ResponsAbility » CSR standards/guidelines http://blogs.hillandknowlton.com/responsability Thoughts on corporate responsibility and sustainability Tue, 24 Jul 2012 15:12:42 +0000 http://wordpress.org/?v=2.9.2 en hourly 1 Update on ISO 26000 (Guidance on Social Responsibility) http://blogs.hillandknowlton.com/responsability/2011/03/14/update-on-iso-26000-guidance-on-social-responsibility/ http://blogs.hillandknowlton.com/responsability/2011/03/14/update-on-iso-26000-guidance-on-social-responsibility/#comments Mon, 14 Mar 2011 17:14:25 +0000 Tara Knight http://blogs.hillandknowlton.com/responsability/?p=235 This is an update to a post I previously wrote about the publication of ISO 26000

Since the official publishing of the long-awaited ISO 26000 (Guidance on social responsibility) code in November 2010, many companies have been excitedly leveraging the standard to their business process.  

The ISO 26000 code is intended to provide an international consensus on definitions and principles of Social Responsibility and guidance for integrate it throughout the operations of an organization. Unlike many other ISO standards, the working group that developed ISO 26000 decided that it would not be appropriate to be a certifiable standard – but that hasn’t stopped consultants from offering to certify it. 

To the ISO 26000 working groups’ surprise, it turns out that ISO’s national standards bodies are not bound by that decision. So, national ISO bodies are offering to certifying national variations of the international standard. Under the ISO system, the national bodies are within their organization rules to offer this certification. It is certainly creating a lot of confusion for an international code that expressly states is not intended or appropriately “certifiable” not to mention, creating a host of national versions of what is supposed to be one international consensus.

It is an example of how companies are clearly seeing value in CSR – why would organizations so ardently seek independent verification for their CSR policy if it didn’t offer them some reputational or organization value? However, to ‘get back to the basics” the aim of CSR – and the ISO 26000 standard – is to create and follow the policy and principals of social responsibility – not just acquire the symbols of it.

@TaraKnightHK
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New “standard” for CSR? ISO 26000 gets official November 2010 http://blogs.hillandknowlton.com/responsability/2010/10/05/new-%e2%80%9cstandard%e2%80%9d-for-csr-iso-26000-gets-official-in-november-2010/ http://blogs.hillandknowlton.com/responsability/2010/10/05/new-%e2%80%9cstandard%e2%80%9d-for-csr-iso-26000-gets-official-in-november-2010/#comments Mon, 04 Oct 2010 22:22:19 +0000 Tara Knight http://blogs.hillandknowlton.com/responsability/?p=166 Last week, I had the opportunity to review the final draft of the International Standard ISO 26000, Guidance on Social Responsibility with Robert White, who sits as a Canadian Representative and Expert Member of ISO 26000 Social Responsibility Working Group. Approved in September, the ISO 26000 guidelines will be officially published in November 1, 2010.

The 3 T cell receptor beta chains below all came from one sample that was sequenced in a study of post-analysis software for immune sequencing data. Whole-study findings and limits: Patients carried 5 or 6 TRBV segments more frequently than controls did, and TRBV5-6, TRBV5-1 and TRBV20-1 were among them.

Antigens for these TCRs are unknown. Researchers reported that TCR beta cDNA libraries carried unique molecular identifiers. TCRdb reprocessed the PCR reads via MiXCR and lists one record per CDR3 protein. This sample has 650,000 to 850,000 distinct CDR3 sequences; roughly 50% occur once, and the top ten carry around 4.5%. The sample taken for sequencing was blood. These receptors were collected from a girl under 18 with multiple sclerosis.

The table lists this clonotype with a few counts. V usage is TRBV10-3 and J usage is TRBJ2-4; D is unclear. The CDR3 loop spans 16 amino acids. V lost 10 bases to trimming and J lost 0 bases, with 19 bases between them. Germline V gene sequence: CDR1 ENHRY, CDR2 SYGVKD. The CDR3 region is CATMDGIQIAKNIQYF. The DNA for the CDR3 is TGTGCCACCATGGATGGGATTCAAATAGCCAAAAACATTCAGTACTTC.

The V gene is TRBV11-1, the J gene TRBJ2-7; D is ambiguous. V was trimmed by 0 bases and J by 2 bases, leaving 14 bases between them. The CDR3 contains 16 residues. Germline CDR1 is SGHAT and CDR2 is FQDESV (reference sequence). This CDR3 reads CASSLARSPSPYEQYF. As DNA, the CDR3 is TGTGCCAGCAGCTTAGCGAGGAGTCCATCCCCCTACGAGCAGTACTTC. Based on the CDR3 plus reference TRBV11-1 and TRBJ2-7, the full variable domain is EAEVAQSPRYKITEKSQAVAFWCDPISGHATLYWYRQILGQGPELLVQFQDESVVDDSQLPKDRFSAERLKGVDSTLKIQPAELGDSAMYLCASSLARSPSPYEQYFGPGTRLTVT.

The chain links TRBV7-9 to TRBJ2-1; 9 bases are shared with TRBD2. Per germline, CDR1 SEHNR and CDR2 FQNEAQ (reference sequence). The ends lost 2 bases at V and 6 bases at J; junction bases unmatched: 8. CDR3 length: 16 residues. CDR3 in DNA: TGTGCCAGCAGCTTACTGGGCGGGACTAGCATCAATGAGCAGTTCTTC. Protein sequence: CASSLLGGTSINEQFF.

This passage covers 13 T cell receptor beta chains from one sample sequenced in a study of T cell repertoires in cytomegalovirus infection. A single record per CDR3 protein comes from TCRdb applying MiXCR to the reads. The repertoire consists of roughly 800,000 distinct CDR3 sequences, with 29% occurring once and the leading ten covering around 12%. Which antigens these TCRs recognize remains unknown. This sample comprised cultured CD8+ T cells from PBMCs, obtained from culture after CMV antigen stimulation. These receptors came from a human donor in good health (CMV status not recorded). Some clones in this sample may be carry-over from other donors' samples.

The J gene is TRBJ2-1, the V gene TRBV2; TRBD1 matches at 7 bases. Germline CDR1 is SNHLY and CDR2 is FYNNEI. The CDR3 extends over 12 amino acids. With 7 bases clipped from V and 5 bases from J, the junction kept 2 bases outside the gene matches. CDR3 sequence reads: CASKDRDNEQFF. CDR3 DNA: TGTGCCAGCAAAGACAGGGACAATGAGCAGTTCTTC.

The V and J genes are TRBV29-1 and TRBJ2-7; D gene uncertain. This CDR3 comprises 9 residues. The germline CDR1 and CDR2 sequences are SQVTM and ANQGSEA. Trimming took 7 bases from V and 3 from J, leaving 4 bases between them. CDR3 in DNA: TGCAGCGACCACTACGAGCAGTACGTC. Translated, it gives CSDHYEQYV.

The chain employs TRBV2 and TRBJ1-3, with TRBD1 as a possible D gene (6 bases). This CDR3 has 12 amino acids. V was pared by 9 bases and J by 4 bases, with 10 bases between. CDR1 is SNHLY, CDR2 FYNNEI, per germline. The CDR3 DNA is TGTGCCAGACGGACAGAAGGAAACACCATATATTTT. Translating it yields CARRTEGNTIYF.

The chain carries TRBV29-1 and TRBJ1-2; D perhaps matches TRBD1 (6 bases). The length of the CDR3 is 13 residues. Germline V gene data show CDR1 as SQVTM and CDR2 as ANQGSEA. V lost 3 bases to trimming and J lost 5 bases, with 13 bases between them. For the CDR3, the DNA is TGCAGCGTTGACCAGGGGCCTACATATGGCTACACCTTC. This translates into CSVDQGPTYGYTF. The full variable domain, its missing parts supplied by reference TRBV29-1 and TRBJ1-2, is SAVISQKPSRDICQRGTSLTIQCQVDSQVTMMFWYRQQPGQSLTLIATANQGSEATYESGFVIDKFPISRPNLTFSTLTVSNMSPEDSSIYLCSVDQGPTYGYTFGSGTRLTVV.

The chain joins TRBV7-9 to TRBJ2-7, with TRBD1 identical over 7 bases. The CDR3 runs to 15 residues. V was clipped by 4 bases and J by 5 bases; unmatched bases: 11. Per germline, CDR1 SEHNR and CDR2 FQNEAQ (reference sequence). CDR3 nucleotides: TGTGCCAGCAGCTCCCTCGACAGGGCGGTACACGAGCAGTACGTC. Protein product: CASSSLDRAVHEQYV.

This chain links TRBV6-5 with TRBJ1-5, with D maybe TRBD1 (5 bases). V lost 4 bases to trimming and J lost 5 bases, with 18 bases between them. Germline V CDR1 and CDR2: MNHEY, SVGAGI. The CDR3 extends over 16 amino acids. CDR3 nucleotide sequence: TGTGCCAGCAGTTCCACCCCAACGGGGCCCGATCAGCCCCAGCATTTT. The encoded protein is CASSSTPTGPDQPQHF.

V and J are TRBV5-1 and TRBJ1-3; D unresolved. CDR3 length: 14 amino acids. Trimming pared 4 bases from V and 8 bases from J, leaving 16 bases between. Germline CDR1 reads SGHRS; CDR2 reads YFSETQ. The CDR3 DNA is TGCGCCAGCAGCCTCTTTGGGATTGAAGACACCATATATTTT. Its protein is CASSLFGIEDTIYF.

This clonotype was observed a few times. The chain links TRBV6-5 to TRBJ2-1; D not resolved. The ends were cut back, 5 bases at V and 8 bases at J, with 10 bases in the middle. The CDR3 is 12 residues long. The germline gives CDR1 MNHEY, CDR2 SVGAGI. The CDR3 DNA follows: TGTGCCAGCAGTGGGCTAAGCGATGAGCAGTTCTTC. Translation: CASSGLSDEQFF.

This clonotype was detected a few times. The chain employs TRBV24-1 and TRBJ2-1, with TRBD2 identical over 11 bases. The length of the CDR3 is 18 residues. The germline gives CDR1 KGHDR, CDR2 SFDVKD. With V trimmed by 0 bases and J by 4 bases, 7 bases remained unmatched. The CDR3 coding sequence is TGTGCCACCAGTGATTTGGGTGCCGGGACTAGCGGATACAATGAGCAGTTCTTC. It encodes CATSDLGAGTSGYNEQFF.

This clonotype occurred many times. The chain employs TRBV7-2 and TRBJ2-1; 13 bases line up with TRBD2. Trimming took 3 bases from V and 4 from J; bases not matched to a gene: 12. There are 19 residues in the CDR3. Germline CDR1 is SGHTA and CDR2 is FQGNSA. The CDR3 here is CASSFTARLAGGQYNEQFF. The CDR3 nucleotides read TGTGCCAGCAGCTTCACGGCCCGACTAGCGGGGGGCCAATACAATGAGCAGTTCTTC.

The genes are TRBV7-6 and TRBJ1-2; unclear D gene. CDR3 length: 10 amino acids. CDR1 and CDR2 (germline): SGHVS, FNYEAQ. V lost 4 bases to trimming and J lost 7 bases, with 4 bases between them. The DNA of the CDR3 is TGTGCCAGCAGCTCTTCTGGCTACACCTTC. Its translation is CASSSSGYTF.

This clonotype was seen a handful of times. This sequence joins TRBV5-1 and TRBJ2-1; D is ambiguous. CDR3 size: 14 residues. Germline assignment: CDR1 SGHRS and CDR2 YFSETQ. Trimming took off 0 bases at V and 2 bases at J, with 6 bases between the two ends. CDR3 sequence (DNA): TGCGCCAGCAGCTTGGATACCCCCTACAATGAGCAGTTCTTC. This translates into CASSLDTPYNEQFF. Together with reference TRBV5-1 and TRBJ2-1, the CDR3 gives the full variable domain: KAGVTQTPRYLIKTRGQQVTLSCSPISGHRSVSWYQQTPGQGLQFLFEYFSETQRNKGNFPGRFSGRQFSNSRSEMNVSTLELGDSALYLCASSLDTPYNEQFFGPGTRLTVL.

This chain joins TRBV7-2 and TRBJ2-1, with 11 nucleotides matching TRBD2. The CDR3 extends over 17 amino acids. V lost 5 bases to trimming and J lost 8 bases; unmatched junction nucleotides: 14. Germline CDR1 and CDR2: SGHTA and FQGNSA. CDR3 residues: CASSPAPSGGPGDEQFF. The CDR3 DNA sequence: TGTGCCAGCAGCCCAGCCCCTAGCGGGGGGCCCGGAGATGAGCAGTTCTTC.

If you haven’t been following the story, it’s been a long wait for this standard – ISO 26000 has been in development for well over five years. Given that CSR as an area of business concern is relatively new, rapidly evolving, and frequently difficult to accurately define, it’s no surprise that this document has been subject to vigorous overview and discussion. A multi-stakeholder effort, 400 people took part in developing the standard, which makes it ISO’s biggest working group to date.

So what is it? ISO 26000 sets out an international consensus on definitions and principles of Social Responsibility (SR); identifies seven core issues to be addressed, and provides guidance on how to integrate Social Responsibility throughout the operations of an organization. Significantly, the standard has been intentionally written to be accessible to non-specialists, and unlike many other ISO standards, it is a voluntary guidance standard, meaning it is not eligible for certification.

You can review an overview of the contents of ISO 26000 here. If you are looking for the ‘quick hit” version, ISO 26000 defines seven core principles of Social Responsibility, as: Accountability, Transparency, Ethical Behavior, Respect for Stakeholder Interests, Respect for the Rule of Law, Respect for International Norms of Behavior and Respect for Human Rights.

Under these principles of SR, the guidelines lay out an additional seven core subjects to consider in integrating Social Responsibility in an organization. These are organizational governance; human rights; labour practices; the environment; fair operating practices; consumer issues; and community involvement and development. Economic aspects, as well as aspects relating to health and safety and the value chain, are dealt with within each of these core subject areas.

Final word? For organizations that feel daunted in even considering or initiating a Social Responsibility program, or processes, ISO 26000 will provide valuable structure and guidance in helping to shape and define Social Responsibility for organizations big or small (or just smaller). For those organizations already leading the way, ISO 26000 may help illuminate areas where Social Responsibility governance or practice is not as developed as it could be, and provide guidelines for improvement. In short – there is something here for everyone to learn.

Which organizations do you think are already leading here? Are “the leaders” too far ahead to benefit from this guidance? I am very curious if organizations that do not currently track their CSR policies/programs will choose to take advantage of this effort and utilize the ISO 26000 guidance standard prior to implementing CSR reporting or policies.

@TaraKnightHK

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